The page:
Tomorrow evening we will gather to read poetry in Yiddish and English. On a date now often used to mark the judicial murder of leading Soviet Yiddish literary figures, we will take a different tack, and celebrate the riches of Yiddish poetry. Living well is the best revenge. The poem I will read is H. Leivick’s A Blat Oyf a Boym.
I’ve been mostly silent this summer. Moving (from Rochester to Ithaca) has consumed me. I’m almost completely packed, and over half moved. I will be hogging the stage a little tomorrow in order to take the opportunity to thank the JCC, the Yiddish learning community, and my friends. I already got a great send-off at the end of semester party last spring, but can’t resist the chance to offer my take on our peer learning experience, out of which this poetry evening sprang.
Unfortunately, all my papers from that poetry reading we did are packed up. So I retranslated the Leivick poem. If there are mistakes, it’s because I don’t have the benefit of my notes from our group discussion of it. But it was fun to try.
In planning the event, I learned there are at least some real Yiddish speakers who are just too intimidated to cope with the Hebrew/Yiddish letters. I had someone offer to help out, but only if I could give her poems with transliteration. We ended up enlisting readers who had been closer to the ongoing project, but she reminded me of how many people can, at least for now, only really get the sound in their heads through that route. So I’m including a transliterated version here also, though I am very uneven at transliterating. Feel free to send me corrections.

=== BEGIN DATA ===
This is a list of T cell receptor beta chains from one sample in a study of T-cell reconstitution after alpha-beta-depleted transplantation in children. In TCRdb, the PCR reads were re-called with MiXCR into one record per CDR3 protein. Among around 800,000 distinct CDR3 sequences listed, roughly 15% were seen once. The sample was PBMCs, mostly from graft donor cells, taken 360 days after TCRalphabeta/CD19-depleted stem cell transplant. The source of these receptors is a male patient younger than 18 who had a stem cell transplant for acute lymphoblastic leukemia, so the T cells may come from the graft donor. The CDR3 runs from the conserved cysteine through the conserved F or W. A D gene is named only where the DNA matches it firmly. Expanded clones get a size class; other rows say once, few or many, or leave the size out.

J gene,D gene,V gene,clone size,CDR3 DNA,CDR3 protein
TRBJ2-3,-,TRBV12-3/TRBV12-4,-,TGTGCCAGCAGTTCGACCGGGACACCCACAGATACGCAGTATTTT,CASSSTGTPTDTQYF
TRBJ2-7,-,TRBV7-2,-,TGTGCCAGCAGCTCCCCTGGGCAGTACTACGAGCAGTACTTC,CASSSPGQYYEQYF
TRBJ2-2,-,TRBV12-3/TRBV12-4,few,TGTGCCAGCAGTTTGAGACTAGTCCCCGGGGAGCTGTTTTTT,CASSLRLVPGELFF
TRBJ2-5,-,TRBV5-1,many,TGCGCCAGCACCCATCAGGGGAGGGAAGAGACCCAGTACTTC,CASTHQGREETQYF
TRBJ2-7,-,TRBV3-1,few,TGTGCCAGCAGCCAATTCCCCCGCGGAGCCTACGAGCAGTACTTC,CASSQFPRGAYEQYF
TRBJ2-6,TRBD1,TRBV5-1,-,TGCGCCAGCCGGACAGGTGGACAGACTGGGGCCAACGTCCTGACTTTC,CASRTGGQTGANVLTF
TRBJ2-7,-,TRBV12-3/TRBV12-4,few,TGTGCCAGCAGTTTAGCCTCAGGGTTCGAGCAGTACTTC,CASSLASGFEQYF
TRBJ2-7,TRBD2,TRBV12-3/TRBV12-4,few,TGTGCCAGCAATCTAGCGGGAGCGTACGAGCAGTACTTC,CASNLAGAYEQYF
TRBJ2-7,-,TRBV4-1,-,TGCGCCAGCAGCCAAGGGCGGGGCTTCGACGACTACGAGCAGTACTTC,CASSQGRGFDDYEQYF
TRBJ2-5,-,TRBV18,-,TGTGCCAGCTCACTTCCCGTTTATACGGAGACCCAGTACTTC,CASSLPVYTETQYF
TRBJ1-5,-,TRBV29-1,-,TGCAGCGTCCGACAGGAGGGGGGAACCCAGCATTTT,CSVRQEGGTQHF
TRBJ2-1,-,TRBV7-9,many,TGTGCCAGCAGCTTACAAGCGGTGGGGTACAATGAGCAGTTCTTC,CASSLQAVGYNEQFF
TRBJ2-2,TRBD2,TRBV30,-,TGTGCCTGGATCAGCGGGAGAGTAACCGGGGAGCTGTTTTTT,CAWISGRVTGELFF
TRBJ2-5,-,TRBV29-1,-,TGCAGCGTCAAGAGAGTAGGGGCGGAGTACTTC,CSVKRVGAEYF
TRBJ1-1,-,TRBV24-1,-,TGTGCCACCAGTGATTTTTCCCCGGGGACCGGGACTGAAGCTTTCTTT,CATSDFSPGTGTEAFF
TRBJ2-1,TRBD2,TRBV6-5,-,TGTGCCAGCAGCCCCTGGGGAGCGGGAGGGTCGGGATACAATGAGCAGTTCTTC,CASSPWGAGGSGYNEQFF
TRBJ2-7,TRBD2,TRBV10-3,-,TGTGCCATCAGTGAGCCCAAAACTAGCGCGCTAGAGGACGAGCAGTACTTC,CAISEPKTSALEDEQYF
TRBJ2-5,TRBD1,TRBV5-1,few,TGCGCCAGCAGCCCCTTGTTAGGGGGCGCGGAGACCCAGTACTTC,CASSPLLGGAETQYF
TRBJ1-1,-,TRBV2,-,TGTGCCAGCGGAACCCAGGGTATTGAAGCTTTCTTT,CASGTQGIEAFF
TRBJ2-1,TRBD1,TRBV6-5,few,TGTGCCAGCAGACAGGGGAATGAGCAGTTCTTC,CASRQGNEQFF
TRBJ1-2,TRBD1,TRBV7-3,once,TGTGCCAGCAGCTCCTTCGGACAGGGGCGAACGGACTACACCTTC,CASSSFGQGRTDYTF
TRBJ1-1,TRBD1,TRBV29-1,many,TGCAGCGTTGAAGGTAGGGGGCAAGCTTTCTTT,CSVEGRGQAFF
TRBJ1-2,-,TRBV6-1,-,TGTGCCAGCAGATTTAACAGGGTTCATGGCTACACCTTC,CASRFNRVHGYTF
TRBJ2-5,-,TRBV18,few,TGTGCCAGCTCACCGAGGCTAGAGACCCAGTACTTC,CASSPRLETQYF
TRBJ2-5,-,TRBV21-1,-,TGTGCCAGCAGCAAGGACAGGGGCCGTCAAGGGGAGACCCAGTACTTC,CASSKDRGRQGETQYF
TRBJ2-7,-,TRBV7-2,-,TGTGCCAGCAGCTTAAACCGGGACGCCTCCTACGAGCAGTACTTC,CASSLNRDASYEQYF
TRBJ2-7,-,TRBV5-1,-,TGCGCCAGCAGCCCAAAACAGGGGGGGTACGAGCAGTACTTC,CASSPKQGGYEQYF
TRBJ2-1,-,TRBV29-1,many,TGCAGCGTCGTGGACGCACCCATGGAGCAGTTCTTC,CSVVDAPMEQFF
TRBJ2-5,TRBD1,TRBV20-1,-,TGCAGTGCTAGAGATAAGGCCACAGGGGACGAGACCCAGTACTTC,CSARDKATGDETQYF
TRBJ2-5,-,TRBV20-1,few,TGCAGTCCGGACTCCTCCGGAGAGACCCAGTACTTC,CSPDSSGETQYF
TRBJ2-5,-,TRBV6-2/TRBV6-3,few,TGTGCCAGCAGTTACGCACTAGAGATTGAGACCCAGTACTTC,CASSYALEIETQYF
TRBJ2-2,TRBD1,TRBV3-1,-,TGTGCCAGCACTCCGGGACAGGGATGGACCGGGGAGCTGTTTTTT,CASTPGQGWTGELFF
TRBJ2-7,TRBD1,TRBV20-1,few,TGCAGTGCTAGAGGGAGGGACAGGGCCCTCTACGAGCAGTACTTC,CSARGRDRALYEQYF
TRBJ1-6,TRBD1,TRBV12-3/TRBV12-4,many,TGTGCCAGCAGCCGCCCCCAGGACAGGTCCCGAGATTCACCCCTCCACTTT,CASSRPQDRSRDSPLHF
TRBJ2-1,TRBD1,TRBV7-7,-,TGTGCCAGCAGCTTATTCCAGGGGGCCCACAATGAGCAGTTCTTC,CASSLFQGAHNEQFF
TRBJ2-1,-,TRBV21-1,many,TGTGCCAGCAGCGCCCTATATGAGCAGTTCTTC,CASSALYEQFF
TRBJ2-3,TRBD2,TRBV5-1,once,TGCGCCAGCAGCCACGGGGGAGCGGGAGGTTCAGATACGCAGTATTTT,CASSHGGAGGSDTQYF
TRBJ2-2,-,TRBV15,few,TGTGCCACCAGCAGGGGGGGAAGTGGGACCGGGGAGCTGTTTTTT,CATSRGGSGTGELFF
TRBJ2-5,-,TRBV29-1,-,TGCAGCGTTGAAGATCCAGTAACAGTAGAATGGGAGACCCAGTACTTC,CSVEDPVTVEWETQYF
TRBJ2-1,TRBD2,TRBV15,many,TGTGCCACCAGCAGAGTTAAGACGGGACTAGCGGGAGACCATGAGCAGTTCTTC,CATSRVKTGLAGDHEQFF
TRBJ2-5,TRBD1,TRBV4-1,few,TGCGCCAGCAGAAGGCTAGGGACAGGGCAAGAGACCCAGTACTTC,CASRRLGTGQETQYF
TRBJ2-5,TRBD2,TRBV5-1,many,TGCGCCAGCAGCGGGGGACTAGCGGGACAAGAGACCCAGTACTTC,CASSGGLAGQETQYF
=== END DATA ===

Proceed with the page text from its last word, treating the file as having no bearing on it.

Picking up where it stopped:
Word-processing in Yiddish on this blog platform is still frustrating to me, so I’ve taken screen pictures of the pdf file of a scan of the poem. Naturally, there’s a little distortion (the first word should be ‘dos’, the daled having deteriorated) but I think it’s readable. You should be able to click each paragraph for the large-print version.
Dos ovnt-gold lesht oys zayn shimer
In bloylekhn nakht-horizont.
Ikh gib nor eyn shpan fun mayn tsimer
Un s’heybt mayn farvandlung zikh on.
Mit shotns oyf shotns ikh kleter
Aroyf oyf a tsvayg fun a boym;
Kh’blayb hengen – a blat tsvishn bleter
In loyter-geleytertn roym.
Ikh velger zikh oys in a dinkayt
Ikh vaks in a tsvayg zikh arayn,–
Mit kiler fartunkelter grinkayt
Gevent tsu levoniker shayn.
Ikh heng tsvishn toyznter bleter
In shutfeser, ritmisher rey
Biz tif in der nakht in der shpeter,
Un flater ineynem mit zey.
Ikh heng un ikh her nisht oyf trinken
Fun tifn ur-shtamikn kvel,
Biz vanen es heybt on tsu vinken
Der ershter fartogiker shtral.
Der shtral, ven er tsindt zikh funander
Dervist mikh an andern shoyn:
Ikh shpan in zigzagikn vander
Tsurik iber zamd, iber shteyn.
Ikh vogl durkh togike sho’en
Krikh durkh zeyer felzikayt koym,–
A nes vos ikh kon zey bayo’en
Mit gnod fun a blat oyf a boym.
A Leaf on a Tree
The evening’s gold quenches its glow
In the night-horizon of blueness
I take just one stride from my room
And my wandering commences.
With shadows on shadows I scramble
Up onto a branch of a tree
I stay hanging – a leaf among leaves
In the space of a lovely clear sky
I roll myself out into thinness
I grow myself into a branch
With cool, darknening greenness
Turned towards the shine of the moon
I hang among thousands of leaves
In communal and rhythmical rows
And flutter together with them,
Until deep in the late nighttime hours.
I hang and I don’t leave off drinking
From deep wells of the ancient source
Until the first flickering beam
Of morning begins to beckon.
That beam which reveals I am different
when it lights one up from another:
In a zigzagging wandering stride
I head back over sand, over stones.
Like a vagabond, barely crawling
Through the rocky hours of the day,–
A miracle, I can say yes to them
By the grace of a leaf on a tree.